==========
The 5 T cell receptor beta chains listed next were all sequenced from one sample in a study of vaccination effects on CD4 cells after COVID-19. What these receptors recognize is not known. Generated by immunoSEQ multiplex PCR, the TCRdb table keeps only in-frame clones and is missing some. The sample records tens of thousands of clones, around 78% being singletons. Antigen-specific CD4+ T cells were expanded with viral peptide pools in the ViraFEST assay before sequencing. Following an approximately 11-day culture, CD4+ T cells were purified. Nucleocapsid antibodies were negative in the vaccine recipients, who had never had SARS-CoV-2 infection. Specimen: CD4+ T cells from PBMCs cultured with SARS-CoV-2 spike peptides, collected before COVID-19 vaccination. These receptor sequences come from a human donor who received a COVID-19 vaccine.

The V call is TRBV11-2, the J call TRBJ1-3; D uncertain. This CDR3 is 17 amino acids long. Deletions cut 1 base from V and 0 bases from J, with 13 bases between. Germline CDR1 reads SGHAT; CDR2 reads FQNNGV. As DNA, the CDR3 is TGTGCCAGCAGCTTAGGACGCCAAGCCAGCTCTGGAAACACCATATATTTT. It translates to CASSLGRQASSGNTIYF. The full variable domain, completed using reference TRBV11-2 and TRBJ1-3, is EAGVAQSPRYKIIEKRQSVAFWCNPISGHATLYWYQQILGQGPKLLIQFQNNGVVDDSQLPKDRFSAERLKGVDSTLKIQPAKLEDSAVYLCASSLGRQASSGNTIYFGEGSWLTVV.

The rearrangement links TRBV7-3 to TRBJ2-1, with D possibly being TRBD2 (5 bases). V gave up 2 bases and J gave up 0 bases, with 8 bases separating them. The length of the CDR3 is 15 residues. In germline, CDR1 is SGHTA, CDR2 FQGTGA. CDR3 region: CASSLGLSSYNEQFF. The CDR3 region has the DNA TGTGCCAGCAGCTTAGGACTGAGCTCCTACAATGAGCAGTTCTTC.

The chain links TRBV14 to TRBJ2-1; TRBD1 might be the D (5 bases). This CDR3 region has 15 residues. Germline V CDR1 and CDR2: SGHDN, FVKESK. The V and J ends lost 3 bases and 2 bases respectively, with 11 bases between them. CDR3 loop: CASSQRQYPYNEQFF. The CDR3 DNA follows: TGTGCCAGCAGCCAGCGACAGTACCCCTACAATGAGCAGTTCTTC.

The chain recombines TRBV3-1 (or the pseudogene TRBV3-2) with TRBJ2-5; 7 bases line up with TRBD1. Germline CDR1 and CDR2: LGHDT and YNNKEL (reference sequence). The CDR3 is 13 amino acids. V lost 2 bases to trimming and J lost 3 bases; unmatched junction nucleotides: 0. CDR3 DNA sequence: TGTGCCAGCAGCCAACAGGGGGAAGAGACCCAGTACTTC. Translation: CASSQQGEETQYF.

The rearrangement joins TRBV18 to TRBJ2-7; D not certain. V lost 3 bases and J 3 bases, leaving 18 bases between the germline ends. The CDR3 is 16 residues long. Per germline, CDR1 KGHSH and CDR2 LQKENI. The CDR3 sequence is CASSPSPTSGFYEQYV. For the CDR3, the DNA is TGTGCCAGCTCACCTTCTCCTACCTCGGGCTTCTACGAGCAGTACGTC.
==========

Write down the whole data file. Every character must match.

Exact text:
The 5 T cell receptor beta chains listed next were all sequenced from one sample in a study of vaccination effects on CD4 cells after COVID-19. What these receptors recognize is not known. Generated by immunoSEQ multiplex PCR, the TCRdb table keeps only in-frame clones and is missing some. The sample records tens of thousands of clones, around 78% being singletons. Antigen-specific CD4+ T cells were expanded with viral peptide pools in the ViraFEST assay before sequencing. Following an approximately 11-day culture, CD4+ T cells were purified. Nucleocapsid antibodies were negative in the vaccine recipients, who had never had SARS-CoV-2 infection. Specimen: CD4+ T cells from PBMCs cultured with SARS-CoV-2 spike peptides, collected before COVID-19 vaccination. These receptor sequences come from a human donor who received a COVID-19 vaccine.

The V call is TRBV11-2, the J call TRBJ1-3; D uncertain. This CDR3 is 17 amino acids long. Deletions cut 1 base from V and 0 bases from J, with 13 bases between. Germline CDR1 reads SGHAT; CDR2 reads FQNNGV. As DNA, the CDR3 is TGTGCCAGCAGCTTAGGACGCCAAGCCAGCTCTGGAAACACCATATATTTT. It translates to CASSLGRQASSGNTIYF. The full variable domain, completed using reference TRBV11-2 and TRBJ1-3, is EAGVAQSPRYKIIEKRQSVAFWCNPISGHATLYWYQQILGQGPKLLIQFQNNGVVDDSQLPKDRFSAERLKGVDSTLKIQPAKLEDSAVYLCASSLGRQASSGNTIYFGEGSWLTVV.

The rearrangement links TRBV7-3 to TRBJ2-1, with D possibly being TRBD2 (5 bases). V gave up 2 bases and J gave up 0 bases, with 8 bases separating them. The length of the CDR3 is 15 residues. In germline, CDR1 is SGHTA, CDR2 FQGTGA. CDR3 region: CASSLGLSSYNEQFF. The CDR3 region has the DNA TGTGCCAGCAGCTTAGGACTGAGCTCCTACAATGAGCAGTTCTTC.

The chain links TRBV14 to TRBJ2-1; TRBD1 might be the D (5 bases). This CDR3 region has 15 residues. Germline V CDR1 and CDR2: SGHDN, FVKESK. The V and J ends lost 3 bases and 2 bases respectively, with 11 bases between them. CDR3 loop: CASSQRQYPYNEQFF. The CDR3 DNA follows: TGTGCCAGCAGCCAGCGACAGTACCCCTACAATGAGCAGTTCTTC.

The chain recombines TRBV3-1 (or the pseudogene TRBV3-2) with TRBJ2-5; 7 bases line up with TRBD1. Germline CDR1 and CDR2: LGHDT and YNNKEL (reference sequence). The CDR3 is 13 amino acids. V lost 2 bases to trimming and J lost 3 bases; unmatched junction nucleotides: 0. CDR3 DNA sequence: TGTGCCAGCAGCCAACAGGGGGAAGAGACCCAGTACTTC. Translation: CASSQQGEETQYF.

The rearrangement joins TRBV18 to TRBJ2-7; D not certain. V lost 3 bases and J 3 bases, leaving 18 bases between the germline ends. The CDR3 is 16 residues long. Per germline, CDR1 KGHSH and CDR2 LQKENI. The CDR3 sequence is CASSPSPTSGFYEQYV. For the CDR3, the DNA is TGTGCCAGCTCACCTTCTCCTACCTCGGGCTTCTACGAGCAGTACGTC.